Via Wolf Street

Most of the fallout from the Pandemic has been postponed in the UK. But then what?

By Nick Corbishley, for WOLF STREET:

The British public was recently treated to an exemplary example of what Wolf Street likes to call “extend and pretend forevermore.” At the end of last week, the UK government extended its ban on tenant evictions by four extra weeks. First launched in late March, the ban was supposed to last three months, but it was extended by an additional two months in June. Now, it’s been extended til late September.

In other words, tenants will have been safe from legal eviction for six months so far this year. The government also lengthened the minimum period of notice a landlord has to give before evicting a tenant from two months to six months.

Extending the eviction ban and the notice period offers a lifeline of sorts for tenants who are unable to pay their rent in the wake of the lockdown. Their landlords cannot evict them but the rent is still owed. And while extending the ban and the notice period may remove the immediate threat of eviction, in many cases all it really does is postpone the inevitable while shifting the locus of immediate financial stress from the tenants to the property owners. And the property owners are not happy.

“While the announcement could be seen as good news for tenants as it gives them the security of having a home, especially during a time when so many have been effected by the financial impact of the pandemic, it begs the question – what about the landlord?” asks Paul Offley, Compliance Officer at The Guild of Property Professionals.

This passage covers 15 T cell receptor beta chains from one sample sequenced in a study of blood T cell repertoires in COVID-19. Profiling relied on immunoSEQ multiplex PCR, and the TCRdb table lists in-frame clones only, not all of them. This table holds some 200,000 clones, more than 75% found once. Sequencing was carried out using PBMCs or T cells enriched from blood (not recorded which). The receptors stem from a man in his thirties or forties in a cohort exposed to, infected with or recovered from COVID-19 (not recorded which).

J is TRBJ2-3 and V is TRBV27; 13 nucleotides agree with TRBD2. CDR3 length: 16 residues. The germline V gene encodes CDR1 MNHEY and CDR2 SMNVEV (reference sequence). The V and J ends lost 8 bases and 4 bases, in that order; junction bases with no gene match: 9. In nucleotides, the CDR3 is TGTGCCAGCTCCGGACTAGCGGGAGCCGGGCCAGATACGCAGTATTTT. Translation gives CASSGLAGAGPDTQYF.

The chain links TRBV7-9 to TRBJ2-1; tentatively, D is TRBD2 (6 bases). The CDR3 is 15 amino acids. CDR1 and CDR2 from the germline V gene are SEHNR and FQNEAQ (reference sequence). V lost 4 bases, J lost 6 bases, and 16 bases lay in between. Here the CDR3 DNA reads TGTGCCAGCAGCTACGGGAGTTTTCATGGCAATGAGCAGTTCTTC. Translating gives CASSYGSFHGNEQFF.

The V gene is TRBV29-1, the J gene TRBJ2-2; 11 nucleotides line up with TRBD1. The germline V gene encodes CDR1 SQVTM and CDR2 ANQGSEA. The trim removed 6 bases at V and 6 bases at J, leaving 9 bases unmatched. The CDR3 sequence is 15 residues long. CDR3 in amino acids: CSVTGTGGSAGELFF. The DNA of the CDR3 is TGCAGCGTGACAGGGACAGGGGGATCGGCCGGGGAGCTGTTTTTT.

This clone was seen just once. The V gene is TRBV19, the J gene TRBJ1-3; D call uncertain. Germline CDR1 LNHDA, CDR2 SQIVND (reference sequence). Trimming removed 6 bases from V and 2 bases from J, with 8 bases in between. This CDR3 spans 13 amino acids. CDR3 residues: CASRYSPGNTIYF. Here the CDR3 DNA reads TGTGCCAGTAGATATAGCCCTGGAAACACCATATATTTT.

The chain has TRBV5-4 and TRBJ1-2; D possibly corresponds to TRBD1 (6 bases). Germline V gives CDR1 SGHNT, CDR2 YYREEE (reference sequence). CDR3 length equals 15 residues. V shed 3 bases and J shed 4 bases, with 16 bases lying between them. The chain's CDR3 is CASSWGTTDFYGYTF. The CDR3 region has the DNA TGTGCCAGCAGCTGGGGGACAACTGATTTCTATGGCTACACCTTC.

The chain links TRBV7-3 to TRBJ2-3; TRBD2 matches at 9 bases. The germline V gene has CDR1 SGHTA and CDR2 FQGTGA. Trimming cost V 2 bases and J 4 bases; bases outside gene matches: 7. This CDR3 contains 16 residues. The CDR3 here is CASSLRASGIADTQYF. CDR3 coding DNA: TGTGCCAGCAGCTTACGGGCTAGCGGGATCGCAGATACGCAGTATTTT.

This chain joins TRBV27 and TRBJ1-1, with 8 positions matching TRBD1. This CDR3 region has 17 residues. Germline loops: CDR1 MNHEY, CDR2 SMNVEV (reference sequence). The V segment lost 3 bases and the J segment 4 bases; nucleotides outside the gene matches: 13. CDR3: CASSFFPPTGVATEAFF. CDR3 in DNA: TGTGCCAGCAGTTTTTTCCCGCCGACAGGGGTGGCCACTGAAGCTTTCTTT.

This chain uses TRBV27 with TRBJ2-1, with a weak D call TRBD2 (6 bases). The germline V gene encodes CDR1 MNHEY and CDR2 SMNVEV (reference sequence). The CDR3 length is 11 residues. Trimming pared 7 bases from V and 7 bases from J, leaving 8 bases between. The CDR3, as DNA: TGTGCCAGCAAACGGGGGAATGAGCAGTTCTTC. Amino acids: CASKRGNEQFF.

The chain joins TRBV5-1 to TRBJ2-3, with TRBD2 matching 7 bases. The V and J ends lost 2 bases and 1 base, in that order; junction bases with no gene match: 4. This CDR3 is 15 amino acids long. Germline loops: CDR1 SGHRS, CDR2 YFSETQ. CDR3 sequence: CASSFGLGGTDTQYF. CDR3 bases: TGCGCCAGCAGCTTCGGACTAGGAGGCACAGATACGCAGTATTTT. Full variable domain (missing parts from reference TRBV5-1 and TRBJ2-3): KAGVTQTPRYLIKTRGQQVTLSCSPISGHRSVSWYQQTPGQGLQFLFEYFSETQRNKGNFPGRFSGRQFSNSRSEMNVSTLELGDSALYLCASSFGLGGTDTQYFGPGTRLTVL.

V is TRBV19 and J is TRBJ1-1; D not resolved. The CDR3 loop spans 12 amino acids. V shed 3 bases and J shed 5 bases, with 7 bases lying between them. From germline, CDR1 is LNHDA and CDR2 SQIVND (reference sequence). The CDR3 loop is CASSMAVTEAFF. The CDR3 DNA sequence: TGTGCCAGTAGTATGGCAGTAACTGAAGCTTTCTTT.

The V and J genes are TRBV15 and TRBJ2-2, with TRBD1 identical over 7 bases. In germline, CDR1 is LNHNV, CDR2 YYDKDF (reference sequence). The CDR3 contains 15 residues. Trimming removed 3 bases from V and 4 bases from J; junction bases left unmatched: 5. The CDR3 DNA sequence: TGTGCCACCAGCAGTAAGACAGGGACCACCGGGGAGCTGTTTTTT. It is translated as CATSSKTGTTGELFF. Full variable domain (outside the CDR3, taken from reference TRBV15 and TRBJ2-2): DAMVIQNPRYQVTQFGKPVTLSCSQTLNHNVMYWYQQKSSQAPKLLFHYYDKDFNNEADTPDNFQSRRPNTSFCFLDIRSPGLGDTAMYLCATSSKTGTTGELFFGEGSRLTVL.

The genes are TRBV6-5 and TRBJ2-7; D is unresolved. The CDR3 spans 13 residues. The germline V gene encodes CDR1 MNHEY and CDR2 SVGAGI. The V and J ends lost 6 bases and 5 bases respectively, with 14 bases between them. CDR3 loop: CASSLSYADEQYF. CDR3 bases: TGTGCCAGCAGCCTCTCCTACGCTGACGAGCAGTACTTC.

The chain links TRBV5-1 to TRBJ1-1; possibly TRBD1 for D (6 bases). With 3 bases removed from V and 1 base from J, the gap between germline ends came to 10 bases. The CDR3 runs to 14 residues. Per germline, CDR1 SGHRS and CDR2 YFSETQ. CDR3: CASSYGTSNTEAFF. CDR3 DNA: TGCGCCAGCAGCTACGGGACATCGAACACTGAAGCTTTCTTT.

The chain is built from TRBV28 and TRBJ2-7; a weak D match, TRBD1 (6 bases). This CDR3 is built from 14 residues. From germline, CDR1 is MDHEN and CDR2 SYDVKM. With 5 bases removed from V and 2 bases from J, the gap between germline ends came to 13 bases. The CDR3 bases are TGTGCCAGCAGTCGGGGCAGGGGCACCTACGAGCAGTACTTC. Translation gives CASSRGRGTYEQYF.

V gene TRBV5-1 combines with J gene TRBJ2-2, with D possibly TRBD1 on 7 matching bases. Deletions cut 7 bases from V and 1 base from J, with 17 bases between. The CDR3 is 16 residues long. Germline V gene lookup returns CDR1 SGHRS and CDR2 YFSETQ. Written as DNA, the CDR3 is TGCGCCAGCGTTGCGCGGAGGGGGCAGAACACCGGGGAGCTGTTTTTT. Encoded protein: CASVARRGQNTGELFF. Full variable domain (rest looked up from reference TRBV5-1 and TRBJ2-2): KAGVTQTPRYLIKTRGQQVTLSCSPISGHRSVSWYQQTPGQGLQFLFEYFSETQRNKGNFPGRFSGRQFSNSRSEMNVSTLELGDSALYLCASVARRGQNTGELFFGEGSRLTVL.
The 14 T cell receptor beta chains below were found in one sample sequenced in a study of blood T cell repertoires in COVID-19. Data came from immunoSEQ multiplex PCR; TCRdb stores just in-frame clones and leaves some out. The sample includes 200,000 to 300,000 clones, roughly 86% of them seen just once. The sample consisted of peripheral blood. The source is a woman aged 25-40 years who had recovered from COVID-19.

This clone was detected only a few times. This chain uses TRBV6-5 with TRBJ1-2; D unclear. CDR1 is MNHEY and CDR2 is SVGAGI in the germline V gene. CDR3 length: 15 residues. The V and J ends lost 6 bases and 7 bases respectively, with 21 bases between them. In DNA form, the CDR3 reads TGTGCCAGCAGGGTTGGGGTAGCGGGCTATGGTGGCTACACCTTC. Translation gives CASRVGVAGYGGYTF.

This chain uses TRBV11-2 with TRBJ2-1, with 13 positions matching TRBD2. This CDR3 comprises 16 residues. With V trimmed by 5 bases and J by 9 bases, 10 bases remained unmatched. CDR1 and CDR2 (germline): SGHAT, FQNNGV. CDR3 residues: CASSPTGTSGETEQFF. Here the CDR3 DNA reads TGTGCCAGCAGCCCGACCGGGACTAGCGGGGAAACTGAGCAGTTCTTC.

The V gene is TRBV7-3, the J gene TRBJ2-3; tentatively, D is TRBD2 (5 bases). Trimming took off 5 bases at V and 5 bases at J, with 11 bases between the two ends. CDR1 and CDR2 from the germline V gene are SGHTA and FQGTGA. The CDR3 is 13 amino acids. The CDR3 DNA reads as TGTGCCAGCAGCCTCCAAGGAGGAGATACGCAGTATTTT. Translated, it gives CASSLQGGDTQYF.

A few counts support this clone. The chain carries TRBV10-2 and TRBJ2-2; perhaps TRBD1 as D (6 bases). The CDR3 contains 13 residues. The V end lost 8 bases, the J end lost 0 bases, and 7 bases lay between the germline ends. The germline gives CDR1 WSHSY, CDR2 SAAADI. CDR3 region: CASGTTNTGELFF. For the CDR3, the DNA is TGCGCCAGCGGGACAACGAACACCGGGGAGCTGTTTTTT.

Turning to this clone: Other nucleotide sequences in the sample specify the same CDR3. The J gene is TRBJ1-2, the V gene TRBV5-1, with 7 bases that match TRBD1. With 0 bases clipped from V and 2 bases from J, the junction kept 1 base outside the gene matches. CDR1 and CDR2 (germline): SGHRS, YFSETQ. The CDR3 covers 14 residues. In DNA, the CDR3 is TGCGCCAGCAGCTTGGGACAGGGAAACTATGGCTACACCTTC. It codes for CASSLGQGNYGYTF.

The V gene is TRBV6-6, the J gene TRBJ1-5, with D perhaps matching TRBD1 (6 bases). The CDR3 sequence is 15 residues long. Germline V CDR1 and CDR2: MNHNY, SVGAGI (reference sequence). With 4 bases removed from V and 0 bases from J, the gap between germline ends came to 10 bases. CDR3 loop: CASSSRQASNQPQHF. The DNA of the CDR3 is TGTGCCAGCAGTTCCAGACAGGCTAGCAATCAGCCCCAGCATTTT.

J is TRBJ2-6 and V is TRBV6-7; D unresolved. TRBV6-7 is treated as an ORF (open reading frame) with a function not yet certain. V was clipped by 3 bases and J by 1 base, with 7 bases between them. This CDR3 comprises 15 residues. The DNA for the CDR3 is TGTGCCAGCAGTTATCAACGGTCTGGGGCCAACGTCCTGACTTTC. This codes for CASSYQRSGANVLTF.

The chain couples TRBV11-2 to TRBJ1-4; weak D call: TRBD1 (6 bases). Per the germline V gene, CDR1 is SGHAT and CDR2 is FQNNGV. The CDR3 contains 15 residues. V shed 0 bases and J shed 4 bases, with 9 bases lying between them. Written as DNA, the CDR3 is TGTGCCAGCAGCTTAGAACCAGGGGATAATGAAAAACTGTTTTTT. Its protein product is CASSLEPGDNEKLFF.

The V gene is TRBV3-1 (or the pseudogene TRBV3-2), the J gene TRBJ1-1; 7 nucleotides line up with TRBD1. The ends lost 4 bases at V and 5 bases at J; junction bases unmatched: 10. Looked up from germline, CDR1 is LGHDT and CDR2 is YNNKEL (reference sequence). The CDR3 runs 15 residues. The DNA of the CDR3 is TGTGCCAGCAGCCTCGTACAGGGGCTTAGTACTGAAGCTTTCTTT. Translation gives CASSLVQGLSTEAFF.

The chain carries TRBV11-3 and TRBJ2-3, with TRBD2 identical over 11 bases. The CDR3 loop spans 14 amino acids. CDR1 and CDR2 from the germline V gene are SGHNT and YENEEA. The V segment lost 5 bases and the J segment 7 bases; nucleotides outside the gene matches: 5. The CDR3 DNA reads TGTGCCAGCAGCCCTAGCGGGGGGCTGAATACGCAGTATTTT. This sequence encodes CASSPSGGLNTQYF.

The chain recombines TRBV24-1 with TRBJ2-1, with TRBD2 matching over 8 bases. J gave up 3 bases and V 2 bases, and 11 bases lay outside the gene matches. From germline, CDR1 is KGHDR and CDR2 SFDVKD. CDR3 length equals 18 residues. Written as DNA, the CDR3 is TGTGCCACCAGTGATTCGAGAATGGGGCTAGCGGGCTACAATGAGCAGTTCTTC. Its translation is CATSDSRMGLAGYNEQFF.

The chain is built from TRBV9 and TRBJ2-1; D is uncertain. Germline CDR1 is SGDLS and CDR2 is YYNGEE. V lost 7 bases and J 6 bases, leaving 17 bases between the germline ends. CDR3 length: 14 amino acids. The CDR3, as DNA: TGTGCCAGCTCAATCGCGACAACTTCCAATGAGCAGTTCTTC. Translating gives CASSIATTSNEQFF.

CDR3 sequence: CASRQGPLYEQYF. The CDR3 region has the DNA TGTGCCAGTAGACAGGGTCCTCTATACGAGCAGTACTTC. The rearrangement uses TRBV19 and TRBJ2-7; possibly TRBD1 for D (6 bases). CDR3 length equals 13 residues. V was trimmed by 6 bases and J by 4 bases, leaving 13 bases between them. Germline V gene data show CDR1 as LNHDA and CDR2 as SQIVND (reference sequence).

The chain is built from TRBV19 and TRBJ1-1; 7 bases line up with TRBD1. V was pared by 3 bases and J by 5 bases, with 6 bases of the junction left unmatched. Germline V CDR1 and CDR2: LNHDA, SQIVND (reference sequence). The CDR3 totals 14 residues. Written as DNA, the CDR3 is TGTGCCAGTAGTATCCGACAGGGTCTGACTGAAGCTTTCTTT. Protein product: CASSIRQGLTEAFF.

In some cases, Offley warns, it could take far longer than six months for landlords to complete the eviction process, particularly if the tenant decides to stay on even after the eviction period has lapsed. During the notice period, landlords may no longer qualify for forbearance — or as Brits breezily call it, a mortgage holiday — which is scheduled to come to an end in late October, though it too could be extended. During the six-month period landlords will still be legally bound by Health and Safety regulations pertaining to their property, even if they have no rental income coming in to pay for repairs.

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How many landlords are in this situation?

Two million people in the UK — roughly one in 33 people — currently own homes they rent out. The vast majority of them are small buy-to-let landlords with one or two properties. Many have mortgages to service on the properties they own.

For over three decades the UK witnessed a huge buy-to-let boom, as investors and pensioners took advantage of favorable tax conditions to play the property market. After the GFC, as interest rates fell and yields on conservative investment products such as UK gilts gradually disappeared, more and more money flowed into property. Then, three years ago, the government reversed policy amid concerns that buy-to-let landlords were crowding out first time buyers: little by little, the tax conditions became less favorable, prompting many landlords to sell up. The boom ended.

Now, some of those who didn’t sell up face the risk of not being paid by their tenants. According to a poll of 1,058 private renters in England conducted by YouGov for the homeless charity Shelter, the number of renters in arrears has almost doubled since lockdown, from around 226,000 to around 442,000 — over 5% of the country’s 8.7 million renters.

A recent poll by the National Residential Landlords Association (NRLA) suggests the number could be higher: 87% of the landlords surveyed said their private tenants had paid their rent as normal throughout the pandemic so far. An additional 8% said they had agreed a reduced rent, a rent-free period, or made some other agreement with their tenant. The remaining 5% of tenants are behind on their rent without the consent of their landlords. In other words, according to the NLRA, 13% of tenants in the UK are not paying their full rent.